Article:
In late 2008 the US credit market froze. How affected the „gravity problem“ the working of the economy and markets in the US during the financial crisis? What prevented market equlibrium from being realized?
What gravity is for scientists, equilibrium is for economists: a central and undeniable force. But what happens if this force doesn’t exist? The physicist Dr. Verlinde questions existence of gravity in science. Regarding economy the question about gravity is in the end a question about an existing market-equilibrium in the economy, the point where supply equals demand in a competitive market. In reality this point cannot be reached easily, due to the fact that the models are made under many assumptions and simplify reality. A lack of economic “gravity” means therefore uncertainties, market failures like asymmetric information and moral hazard or failed assumptions in economic models that keep supply from equaling demand.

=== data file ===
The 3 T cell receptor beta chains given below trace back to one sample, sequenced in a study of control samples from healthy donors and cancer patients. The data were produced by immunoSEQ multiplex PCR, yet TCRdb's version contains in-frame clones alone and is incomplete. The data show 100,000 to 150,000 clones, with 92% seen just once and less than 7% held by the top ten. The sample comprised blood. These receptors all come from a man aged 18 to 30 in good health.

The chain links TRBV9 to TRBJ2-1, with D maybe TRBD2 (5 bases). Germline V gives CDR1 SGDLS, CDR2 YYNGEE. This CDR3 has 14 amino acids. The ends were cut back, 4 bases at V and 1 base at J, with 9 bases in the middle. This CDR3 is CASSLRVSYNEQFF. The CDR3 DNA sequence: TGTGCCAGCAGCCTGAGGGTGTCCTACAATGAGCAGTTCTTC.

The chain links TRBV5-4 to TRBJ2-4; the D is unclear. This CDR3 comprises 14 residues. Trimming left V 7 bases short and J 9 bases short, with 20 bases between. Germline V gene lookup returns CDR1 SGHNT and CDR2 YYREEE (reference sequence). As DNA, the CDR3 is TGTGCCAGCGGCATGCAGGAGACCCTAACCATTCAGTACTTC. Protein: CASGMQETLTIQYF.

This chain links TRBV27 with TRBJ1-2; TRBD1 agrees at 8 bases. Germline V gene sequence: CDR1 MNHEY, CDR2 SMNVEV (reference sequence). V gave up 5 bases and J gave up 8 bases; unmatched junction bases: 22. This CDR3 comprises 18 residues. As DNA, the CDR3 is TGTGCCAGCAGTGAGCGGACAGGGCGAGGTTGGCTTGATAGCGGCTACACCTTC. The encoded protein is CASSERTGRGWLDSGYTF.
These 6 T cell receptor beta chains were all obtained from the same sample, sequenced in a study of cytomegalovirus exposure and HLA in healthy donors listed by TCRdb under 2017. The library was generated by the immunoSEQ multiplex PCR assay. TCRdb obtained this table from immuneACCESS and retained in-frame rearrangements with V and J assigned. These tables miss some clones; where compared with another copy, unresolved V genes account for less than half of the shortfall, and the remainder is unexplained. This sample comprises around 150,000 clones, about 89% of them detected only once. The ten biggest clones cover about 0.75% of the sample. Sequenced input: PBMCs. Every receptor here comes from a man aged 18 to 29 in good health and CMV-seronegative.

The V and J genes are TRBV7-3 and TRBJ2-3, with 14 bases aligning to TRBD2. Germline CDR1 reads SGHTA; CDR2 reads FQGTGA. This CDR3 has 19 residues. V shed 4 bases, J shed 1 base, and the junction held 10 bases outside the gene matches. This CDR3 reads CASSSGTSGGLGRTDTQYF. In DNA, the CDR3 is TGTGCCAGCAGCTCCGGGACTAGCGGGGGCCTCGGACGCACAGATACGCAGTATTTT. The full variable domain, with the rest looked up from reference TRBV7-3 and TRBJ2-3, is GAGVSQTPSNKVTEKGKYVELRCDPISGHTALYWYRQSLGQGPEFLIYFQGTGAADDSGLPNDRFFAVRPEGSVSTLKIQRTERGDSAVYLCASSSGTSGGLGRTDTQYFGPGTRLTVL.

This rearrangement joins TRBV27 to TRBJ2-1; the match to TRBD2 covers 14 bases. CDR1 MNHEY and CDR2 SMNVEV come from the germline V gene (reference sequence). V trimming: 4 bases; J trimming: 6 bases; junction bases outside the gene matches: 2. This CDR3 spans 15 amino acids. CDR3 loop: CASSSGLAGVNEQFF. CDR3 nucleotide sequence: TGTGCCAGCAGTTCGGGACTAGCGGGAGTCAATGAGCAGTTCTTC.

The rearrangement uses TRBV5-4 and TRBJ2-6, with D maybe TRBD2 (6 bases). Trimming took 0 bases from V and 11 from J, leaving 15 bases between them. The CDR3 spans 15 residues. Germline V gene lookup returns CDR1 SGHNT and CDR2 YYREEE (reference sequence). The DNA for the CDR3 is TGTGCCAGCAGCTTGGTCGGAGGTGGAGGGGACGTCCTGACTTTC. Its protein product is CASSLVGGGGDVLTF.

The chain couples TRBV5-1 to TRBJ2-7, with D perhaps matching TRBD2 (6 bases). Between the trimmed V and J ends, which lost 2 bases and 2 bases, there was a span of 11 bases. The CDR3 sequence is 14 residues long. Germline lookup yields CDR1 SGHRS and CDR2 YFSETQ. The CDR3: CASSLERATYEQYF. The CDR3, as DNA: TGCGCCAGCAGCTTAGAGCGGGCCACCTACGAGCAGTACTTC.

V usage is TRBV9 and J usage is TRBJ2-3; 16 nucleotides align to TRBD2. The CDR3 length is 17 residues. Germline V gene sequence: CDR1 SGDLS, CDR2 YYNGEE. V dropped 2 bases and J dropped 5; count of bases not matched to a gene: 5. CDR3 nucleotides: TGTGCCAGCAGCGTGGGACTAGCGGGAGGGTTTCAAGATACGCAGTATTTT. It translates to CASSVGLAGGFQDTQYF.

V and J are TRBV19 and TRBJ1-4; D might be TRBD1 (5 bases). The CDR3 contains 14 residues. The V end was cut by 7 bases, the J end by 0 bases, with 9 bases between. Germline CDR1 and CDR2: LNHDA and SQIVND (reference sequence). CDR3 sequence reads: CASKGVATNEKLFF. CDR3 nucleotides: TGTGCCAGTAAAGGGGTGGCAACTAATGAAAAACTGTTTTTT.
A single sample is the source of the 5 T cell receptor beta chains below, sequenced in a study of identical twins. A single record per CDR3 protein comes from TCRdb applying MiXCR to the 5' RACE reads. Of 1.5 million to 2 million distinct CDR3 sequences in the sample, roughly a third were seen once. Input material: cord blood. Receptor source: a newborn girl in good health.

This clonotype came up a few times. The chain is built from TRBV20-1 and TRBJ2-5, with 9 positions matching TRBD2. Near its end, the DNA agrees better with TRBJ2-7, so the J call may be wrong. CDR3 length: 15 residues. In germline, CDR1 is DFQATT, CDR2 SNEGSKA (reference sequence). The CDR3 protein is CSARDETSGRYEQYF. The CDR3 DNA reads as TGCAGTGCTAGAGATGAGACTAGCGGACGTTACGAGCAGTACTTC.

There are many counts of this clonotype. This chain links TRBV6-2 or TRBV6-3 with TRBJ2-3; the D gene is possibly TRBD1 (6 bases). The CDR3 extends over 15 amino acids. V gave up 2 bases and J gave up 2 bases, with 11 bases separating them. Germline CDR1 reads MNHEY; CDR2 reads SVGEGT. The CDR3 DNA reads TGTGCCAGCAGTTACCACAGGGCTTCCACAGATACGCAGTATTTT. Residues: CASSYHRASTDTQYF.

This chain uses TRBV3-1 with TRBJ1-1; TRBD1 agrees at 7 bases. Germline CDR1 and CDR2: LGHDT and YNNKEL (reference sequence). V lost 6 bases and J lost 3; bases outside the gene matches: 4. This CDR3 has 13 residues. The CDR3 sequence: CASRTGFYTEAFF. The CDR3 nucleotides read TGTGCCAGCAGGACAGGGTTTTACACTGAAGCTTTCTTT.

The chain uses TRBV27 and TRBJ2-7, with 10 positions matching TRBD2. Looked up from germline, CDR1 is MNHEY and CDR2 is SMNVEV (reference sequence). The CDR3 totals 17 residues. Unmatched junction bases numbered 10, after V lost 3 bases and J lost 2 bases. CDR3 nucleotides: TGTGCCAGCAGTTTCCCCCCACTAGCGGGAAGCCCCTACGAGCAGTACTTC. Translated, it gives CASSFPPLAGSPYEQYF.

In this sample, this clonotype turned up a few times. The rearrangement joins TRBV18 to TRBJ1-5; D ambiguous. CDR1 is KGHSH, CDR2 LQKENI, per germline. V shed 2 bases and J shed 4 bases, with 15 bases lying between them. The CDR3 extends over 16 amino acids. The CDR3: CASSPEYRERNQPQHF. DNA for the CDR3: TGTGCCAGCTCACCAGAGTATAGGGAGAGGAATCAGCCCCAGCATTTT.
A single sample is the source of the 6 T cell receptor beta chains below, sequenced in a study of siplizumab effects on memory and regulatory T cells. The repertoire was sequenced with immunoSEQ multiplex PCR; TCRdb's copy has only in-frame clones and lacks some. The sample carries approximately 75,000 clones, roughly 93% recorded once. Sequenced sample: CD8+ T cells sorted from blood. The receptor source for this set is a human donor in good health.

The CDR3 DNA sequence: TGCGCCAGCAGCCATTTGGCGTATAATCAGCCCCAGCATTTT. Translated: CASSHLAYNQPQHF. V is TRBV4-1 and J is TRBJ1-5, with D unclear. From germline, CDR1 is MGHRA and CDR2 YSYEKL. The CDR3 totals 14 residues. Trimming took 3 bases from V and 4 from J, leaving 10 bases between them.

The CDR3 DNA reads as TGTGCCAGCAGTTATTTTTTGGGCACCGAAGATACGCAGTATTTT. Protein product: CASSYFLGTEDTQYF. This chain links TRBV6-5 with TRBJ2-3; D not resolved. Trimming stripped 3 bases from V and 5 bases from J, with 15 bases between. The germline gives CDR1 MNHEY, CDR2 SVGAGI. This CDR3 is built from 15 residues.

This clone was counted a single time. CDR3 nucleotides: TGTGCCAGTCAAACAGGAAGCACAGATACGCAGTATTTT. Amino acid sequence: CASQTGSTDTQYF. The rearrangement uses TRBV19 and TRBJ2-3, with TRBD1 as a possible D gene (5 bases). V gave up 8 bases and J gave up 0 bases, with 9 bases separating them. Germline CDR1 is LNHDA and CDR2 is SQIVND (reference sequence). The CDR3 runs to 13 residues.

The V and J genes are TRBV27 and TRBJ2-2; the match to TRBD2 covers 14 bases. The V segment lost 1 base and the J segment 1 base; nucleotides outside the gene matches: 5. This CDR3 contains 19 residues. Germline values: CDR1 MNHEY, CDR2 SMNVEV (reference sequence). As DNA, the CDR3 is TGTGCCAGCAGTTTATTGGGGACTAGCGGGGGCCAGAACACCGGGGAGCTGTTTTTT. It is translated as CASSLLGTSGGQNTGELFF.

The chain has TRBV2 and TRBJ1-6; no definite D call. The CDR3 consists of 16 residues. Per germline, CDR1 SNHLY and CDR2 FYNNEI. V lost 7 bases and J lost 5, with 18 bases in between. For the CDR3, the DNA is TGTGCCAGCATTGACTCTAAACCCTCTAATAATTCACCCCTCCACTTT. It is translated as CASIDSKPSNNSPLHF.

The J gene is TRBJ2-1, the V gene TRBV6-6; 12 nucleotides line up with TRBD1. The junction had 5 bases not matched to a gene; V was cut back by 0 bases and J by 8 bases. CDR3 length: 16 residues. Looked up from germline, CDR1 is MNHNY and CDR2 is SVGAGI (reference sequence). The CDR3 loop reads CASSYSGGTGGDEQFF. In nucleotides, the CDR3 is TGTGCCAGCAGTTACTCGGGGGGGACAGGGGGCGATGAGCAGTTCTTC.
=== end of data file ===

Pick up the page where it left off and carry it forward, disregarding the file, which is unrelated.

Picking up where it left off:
The financial crisis and the Great Recession showed that economic theories might not entirely be true: Explanation why nearly nobody — neither economists nor regulators or investors — saw the risks in the always rising housing prices and the always getting more complicated financial instruments will keep economists and students occupied for the following years and decades. How could the crisis occur? Were there hints of a lack of gravity? In the following I want to show what influenced the markets during the financial crisis — uncertainties, market failures and failed assumptions — to loose its “gravity” during the four phases of the crisis: The bubble, the collapse, the recession and the recovery.